Momofuku Noodle Bar
A curious fact: Momofuku means a “happy peach”. Shangri-La Toronto is hard to miss and Momofuku is right in the center of it. We saved the occasion of visiting the restaurant for a get together with friends and it turned out to be a perfect social place.
A simple wordmark can be noticed, but, being next to the elaborate exterior sculpture, we most certainly missed the sign the many times we passed Shangri-La. Momofuku is written as a statement on the upper part of the building (after the 3rd floor to be exact), which is not actually where the noodle bar is - another restaurant occupies the space above.
A peach, graphic laser cut from wood was subtly greeted us by the door, adding a layer to the brand.
While waiting for the rest of our party to arrive, we productively studied the vestibule with an educational wall, covered in photos and a light laser-cut plywood design, showing a simple render of the building's first three floors. It was like a mini-mall for foodies - each level, a different restaurant.
Accents of warm wood and scattered light dominated the interior. That coziness was contrasted a bit with a sense of grandeur, created by the height of our dining hall. We thought that a suspended sculpture could be a good addition here, as the interior did not have that statement piece. We caught ourselves feeling that we were inside a deep bowl of noodles - bland and beige, warm, murky, but lacking character.
The space was missing passion - a statement piece of sorts could have set the tone/mood. The only attempt was a large, naive painting with red and yellow details, and it seemed out of place. We noticed a random integration of mirrors encased in light, wooden wall planks. The noise was carrying through and resonating; that could be easily mitigated with some strategically applied noise reduction efforts. One more off-putting detail was the way boxes of napkins and chopsticks were laid out on the table, making the place feel cheap. On the other hand, this can be seen as a part of creating a set for a street food-like experience, if were not inside the extravagant Shangri-La Hotel.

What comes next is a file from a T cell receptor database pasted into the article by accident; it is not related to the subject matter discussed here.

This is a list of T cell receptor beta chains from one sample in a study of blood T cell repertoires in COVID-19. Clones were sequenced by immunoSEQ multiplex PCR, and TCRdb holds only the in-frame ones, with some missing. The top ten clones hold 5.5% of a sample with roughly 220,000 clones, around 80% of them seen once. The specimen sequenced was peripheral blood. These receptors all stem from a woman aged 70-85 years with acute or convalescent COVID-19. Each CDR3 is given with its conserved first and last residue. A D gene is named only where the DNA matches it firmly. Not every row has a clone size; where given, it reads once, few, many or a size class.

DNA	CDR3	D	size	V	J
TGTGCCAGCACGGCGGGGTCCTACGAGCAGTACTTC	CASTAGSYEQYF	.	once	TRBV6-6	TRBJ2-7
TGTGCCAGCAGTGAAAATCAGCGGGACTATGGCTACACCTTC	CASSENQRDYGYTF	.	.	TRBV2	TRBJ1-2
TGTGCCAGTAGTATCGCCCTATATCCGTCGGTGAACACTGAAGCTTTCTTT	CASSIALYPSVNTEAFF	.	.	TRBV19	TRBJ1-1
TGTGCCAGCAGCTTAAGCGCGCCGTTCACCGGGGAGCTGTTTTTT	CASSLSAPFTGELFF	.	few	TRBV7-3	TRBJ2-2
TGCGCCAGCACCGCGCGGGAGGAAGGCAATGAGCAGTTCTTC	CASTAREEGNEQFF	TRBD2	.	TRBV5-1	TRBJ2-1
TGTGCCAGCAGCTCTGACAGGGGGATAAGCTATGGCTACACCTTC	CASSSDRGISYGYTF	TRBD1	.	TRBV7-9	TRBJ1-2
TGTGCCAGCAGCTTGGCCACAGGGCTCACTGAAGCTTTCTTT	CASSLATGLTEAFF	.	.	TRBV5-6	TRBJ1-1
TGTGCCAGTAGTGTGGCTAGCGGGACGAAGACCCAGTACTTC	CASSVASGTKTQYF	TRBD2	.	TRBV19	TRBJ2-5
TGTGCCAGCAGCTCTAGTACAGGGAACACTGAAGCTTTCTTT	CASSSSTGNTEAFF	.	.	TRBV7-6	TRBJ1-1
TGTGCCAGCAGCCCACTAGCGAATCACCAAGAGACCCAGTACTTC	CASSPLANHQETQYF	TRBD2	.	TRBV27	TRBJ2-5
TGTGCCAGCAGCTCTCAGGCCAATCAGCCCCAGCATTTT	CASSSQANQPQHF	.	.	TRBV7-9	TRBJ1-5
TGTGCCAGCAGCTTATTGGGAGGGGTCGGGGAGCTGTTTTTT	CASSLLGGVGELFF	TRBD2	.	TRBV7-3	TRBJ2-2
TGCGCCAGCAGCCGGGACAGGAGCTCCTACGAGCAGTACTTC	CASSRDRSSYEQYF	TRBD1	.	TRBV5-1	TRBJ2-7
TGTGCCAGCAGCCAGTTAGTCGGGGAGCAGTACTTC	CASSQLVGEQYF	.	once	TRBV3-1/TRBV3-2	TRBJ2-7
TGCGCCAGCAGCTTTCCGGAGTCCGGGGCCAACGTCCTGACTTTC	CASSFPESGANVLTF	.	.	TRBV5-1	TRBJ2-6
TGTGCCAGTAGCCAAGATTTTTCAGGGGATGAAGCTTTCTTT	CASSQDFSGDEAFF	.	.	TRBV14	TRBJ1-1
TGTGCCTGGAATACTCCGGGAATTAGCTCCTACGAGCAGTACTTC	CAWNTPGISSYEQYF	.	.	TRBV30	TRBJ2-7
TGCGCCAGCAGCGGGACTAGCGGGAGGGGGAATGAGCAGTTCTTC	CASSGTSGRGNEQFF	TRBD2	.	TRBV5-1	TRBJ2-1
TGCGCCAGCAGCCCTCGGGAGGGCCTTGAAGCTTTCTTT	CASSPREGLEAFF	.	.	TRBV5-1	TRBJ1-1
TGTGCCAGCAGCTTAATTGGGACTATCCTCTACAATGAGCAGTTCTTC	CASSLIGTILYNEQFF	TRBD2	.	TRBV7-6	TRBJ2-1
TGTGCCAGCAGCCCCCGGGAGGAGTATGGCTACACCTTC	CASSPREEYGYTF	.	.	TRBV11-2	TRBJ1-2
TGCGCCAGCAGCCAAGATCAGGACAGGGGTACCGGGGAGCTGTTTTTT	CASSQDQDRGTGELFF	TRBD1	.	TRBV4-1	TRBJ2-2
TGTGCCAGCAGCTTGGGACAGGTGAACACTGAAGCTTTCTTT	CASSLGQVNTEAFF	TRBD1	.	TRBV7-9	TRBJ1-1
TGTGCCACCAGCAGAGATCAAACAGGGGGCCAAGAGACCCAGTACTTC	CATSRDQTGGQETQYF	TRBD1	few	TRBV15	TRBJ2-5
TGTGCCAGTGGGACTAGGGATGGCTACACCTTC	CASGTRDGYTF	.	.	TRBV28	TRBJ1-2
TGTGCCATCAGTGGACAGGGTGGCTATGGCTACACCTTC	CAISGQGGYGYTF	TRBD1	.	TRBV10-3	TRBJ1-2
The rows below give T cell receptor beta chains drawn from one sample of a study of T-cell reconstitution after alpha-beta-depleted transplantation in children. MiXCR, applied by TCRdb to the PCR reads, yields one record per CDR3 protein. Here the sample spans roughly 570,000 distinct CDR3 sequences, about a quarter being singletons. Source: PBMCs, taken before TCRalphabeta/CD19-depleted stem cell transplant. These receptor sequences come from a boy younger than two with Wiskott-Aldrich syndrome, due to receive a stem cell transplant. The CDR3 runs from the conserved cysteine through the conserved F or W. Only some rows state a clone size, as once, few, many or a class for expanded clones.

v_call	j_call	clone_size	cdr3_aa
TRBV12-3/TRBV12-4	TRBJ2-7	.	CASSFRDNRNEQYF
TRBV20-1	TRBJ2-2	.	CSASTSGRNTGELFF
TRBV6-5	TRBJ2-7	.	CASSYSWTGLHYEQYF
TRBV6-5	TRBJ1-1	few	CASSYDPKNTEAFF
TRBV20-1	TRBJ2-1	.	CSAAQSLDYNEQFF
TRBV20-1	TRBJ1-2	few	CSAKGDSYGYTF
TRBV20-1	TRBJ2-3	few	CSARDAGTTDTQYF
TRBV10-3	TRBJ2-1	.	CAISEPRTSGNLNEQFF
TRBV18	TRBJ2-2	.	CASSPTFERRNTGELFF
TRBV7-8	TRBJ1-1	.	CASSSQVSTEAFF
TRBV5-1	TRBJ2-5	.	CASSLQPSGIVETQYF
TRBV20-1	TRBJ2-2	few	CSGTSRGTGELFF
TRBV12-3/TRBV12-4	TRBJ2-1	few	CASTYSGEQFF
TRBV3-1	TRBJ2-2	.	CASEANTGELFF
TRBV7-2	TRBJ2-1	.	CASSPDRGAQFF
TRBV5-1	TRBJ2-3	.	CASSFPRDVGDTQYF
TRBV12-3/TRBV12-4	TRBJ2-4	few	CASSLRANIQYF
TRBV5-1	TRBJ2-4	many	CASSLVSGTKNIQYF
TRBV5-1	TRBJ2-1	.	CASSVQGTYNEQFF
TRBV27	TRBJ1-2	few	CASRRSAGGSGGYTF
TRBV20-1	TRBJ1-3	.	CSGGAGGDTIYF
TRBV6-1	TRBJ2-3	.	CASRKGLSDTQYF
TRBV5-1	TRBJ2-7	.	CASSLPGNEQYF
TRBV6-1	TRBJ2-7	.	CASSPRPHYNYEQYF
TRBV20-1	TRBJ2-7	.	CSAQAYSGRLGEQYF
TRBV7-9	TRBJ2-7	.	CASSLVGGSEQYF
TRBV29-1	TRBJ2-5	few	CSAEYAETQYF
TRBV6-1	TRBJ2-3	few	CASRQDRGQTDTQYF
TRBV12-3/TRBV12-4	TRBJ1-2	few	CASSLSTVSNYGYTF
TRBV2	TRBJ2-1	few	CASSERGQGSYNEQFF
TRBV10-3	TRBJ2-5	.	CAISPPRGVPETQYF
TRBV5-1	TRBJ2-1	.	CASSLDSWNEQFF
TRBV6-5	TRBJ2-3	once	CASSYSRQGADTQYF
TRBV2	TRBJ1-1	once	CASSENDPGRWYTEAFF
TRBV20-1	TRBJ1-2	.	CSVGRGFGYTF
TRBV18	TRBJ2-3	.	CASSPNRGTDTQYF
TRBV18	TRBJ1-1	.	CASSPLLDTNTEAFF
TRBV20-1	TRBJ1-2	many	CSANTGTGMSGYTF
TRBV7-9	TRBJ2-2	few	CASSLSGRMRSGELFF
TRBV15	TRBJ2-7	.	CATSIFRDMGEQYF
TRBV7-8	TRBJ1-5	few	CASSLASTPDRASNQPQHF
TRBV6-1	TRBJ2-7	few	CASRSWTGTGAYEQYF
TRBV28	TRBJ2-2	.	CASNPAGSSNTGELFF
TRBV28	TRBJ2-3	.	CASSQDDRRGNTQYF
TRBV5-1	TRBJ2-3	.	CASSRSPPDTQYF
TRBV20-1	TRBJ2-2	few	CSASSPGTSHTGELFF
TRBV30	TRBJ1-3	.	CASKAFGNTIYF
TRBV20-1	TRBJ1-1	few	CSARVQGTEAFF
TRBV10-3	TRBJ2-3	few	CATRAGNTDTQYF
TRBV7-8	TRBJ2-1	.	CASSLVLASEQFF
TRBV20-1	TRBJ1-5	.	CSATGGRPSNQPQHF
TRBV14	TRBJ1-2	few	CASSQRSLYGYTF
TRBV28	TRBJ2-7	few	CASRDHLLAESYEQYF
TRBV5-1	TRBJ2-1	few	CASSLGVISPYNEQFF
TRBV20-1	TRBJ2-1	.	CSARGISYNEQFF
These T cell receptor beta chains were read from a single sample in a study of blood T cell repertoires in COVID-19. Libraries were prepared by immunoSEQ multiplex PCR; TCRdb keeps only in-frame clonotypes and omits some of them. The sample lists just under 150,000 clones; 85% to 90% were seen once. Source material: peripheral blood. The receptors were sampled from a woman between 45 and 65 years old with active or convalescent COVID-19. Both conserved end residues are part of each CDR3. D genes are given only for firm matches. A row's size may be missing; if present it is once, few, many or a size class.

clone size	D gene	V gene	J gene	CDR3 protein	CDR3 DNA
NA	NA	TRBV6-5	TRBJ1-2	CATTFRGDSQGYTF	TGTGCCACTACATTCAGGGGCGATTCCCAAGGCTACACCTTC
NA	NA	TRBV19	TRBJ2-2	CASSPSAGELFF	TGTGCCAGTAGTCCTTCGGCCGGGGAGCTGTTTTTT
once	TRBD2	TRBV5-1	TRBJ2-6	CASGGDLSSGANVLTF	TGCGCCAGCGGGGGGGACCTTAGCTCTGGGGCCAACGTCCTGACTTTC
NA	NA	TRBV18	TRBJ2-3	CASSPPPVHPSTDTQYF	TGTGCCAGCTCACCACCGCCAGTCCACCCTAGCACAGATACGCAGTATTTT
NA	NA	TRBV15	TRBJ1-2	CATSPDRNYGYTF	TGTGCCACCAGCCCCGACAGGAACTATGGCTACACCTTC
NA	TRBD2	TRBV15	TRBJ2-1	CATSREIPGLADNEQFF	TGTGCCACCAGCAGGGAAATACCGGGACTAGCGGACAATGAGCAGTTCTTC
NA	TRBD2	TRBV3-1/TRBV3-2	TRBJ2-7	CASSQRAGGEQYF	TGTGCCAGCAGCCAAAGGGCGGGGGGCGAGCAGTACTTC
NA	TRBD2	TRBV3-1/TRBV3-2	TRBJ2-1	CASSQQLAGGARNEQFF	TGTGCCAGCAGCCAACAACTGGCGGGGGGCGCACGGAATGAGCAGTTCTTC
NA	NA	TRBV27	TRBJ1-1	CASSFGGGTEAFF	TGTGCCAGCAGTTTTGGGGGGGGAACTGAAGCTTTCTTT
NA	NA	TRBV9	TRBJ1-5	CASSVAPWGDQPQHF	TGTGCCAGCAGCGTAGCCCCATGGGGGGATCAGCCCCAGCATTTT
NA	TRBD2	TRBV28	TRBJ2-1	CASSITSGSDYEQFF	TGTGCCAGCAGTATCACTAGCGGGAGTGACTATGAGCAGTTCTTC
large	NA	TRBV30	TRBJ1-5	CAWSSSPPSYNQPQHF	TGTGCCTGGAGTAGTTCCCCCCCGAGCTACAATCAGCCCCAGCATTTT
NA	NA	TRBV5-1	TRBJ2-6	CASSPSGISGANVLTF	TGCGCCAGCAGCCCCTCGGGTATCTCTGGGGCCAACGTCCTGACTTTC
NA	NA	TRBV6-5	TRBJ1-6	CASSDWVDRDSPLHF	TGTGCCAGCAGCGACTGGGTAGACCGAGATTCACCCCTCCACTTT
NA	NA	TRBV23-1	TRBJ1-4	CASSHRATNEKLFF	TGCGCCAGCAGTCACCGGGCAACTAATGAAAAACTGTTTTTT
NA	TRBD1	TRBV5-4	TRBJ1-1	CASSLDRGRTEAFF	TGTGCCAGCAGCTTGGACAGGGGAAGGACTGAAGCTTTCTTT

Our waitress gave us plenty of time to decide, while we at the communal benches with simple paper menus in front of us. Our ginger beer arrived first, giving a sharp blow to the nose and acting as an excellent palate cleanser throughout the evening. There was also a local take on an Iced Tea: refreshingly not too sweet and augmented with Macha. As we were rushed through the order by our fast-paced waiter, the chill back tunes from Michael Bublé and John Mayer sharply contrasted the hustle and bustle all around.
We found out that Kimchi had gluten, which came as a bit of a surprise. Ma Cherie’s dish, Ginger Scallion Noodle, was sour and vegetarian. Shiitake, cucumber, and cabbage, and a sharp seaweed crisp for the presentation contributed to a refreshing option on a rice base. We asked for their Famous Pork belly, but were abruptly told it is not available as a side. Mon Cheri’s Spring Lamb Tsukemen dish was large, meaty, and spicy. There was not much liquid there, but the noodles were made to perfection.
With a generous amount of ground lamb shoulder, seasoned with xian spices and scallions, this was quite an enjoyable plate. One size fits all approach.
The only option for dessert was a soft serve ice cream in a paper cup that we were not impressed by at all.
It was curious to see a luxurious hotel with a noodle bar seemingly for everyday people. It would have made a better impression if the service was not as rushed and barebone, but maybe that was the idea - you can get just close enough to the rich and famous, enjoying their meals from atop the floor gallery of Daisho and Shoto. Perhaps, it was an intentional hierarchy arrangement. The most entertaining part was the massive sculpture off the street, at the entrance; an art piece could be enjoyed from everywhere.
PS: There was a curious Milk Store a bit above Momofuku, with desserts and magazines produced by the chef. A neat idea for a souvenir shop inside a restaurant, for enthusiasts to take home a flavour by David Chang.